Bankruptcy Update Blog

Court Dismisses Bankruptcy Case to Enable Debtor to Seek a Paycheck Protection Loan

It is well known in the restructuring world that a debtor in bankruptcy can’t get a PPP loan.  But what if you’re a debtor and decide a PPP loan could save your business?  Will a court dismiss the case so you can seek a loan?

The issue arose recently where a chapter 11 debtor already had DIP financing in place.  The debtor’s motion to dismiss drew creditor opposition.  But the court concluded that allowing the debtor out of bankruptcy to seek a PPP loan made sense.  Ryan Turner Investments, LLC v. Jackson Durham Floral-Event Design, LLC, No. 3:20-cv-00400, 2021 U.S. Dist. LEXIS 28455 (M.D. Tenn. Feb. 16, 2021).

The debtor is an event design company.  It filed for bankruptcy in January 2020, the month when COVID-19 was first reported in the United States.  At the time, the debtor was a party to an arbitration proceeding brought by Ryan Turner Investments, LLC (“RT”).  The bankruptcy stayed the arbitration against the debtor.

The debtor’s bankruptcy filing said it was in a “deep financial hole.”  On April 1, 2020, the debtor moved to dismiss the bankruptcy case.  It said COVID-19’s negative impact on its business threatened its ability to reorganize.  It had no idea what its business would look like “on the other side of the pandemic.”  One possible way for it to stay afloat through the pandemic was with a paycheck protection loan backed by the Small Business Administration.  But, as has been widely reported, debtors who avail themselves of the bankruptcy process are not eligible to obtain the loans during the bankruptcy.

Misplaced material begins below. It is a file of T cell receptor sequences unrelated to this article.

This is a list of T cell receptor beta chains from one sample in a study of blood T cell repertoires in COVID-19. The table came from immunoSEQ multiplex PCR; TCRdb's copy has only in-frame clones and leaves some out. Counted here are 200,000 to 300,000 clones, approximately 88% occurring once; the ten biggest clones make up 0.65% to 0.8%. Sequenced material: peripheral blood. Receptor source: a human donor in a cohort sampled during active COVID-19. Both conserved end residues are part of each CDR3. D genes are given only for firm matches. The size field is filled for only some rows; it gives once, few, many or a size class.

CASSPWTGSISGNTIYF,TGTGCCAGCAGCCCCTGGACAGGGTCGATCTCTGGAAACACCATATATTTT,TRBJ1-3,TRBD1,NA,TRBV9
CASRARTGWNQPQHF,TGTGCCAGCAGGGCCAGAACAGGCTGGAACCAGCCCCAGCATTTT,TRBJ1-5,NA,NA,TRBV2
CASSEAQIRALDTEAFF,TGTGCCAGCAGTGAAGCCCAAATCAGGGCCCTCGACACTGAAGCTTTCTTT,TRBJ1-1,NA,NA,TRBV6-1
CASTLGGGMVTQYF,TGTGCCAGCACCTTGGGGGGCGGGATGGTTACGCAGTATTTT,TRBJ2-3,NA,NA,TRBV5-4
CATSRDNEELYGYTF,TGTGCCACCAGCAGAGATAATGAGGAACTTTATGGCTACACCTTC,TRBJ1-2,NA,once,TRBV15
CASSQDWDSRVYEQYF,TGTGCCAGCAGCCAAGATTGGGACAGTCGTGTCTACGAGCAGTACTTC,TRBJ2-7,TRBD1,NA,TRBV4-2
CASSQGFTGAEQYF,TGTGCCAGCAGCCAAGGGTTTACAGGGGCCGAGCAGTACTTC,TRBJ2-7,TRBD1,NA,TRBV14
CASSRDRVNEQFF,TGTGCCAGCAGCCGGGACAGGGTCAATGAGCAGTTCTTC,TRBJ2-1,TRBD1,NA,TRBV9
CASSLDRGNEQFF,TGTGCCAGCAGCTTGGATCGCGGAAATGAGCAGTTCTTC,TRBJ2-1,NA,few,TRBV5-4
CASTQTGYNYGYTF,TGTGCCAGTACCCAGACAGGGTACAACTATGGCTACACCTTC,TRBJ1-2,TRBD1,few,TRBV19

RT objected to the motion to dismiss.  It argued (i) it would be an unfair burden to bear the cost of restarting the arbitration proceeding against the debtor, and (ii) dismissal of the bankruptcy case would cause a default of the debtor’s DIP loan and permit secured creditors to foreclose on the debtor’s assets, thus harming other creditors.  The debtor countered that RT would incur litigation expenses either in arbitration or in pressing its claim in the bankruptcy case.  With respect to the DIP loan, the debtor noted that as an unsecured creditor, RT was in the same position as if the debtor had a secured loan outside of bankruptcy.

Bankruptcy Code section 1112(b) provides discretion to courts to dismiss cases “for cause.”  One ground is “substantial or continuing loss or diminution of the estate and the absence of a reasonable likelihood of rehabilitation.”  11 U.S.C. § 1112(b)(4).  Courts must undertake a “fact-specific” factual inquiry that “focuses on the circumstances of each debtor.”  In re Creekside Sr. Apts., L.P., 489 B.R. 51, 60 (B.A.P. 6th Cir. 2013 (quoting United Savs. Ass’n of Tex. v. Timbers of Inwood Forest Assocs., Ltd. (In re Timbers of Forest Assocs., Ltd.), 808 F.2d 363, 371-72 (5th Cir. 1987)).

If a debtor demonstrates cause, then an objector has the burden of identifying “unusual circumstances establishing that converting or dismissing the case is not in the best interests of the creditors or the estate . . . .”  11 U.S.C. § 1112(b)(2).

When RT objected at the court hearing, Bankruptcy Judge Charles M. Walker said, “Slow down one second.  We’re in a pandemic.  Remember that.  How much proof does the Court need about the suspension of operations and the impact that COVID-19 is having on not this business, but every business?”  (Hearing Trans. RTI Appx. at 295).

He ruled that allowing the debtor to terminate its bankruptcy to obtain a PPP loan “was the most viable option” because it “keeps all of the parties in an equal setting” and gives the debtor “a shot . . . of obtaining funds to continue operations.”  (Id. at 301). Thus, a debtor that had filed for bankruptcy to salvage its business was allowed to exit bankruptcy several months later to go in a different direction to salvage its business.  The Bankruptcy Court’s decision was upheld on appeal by the District Court.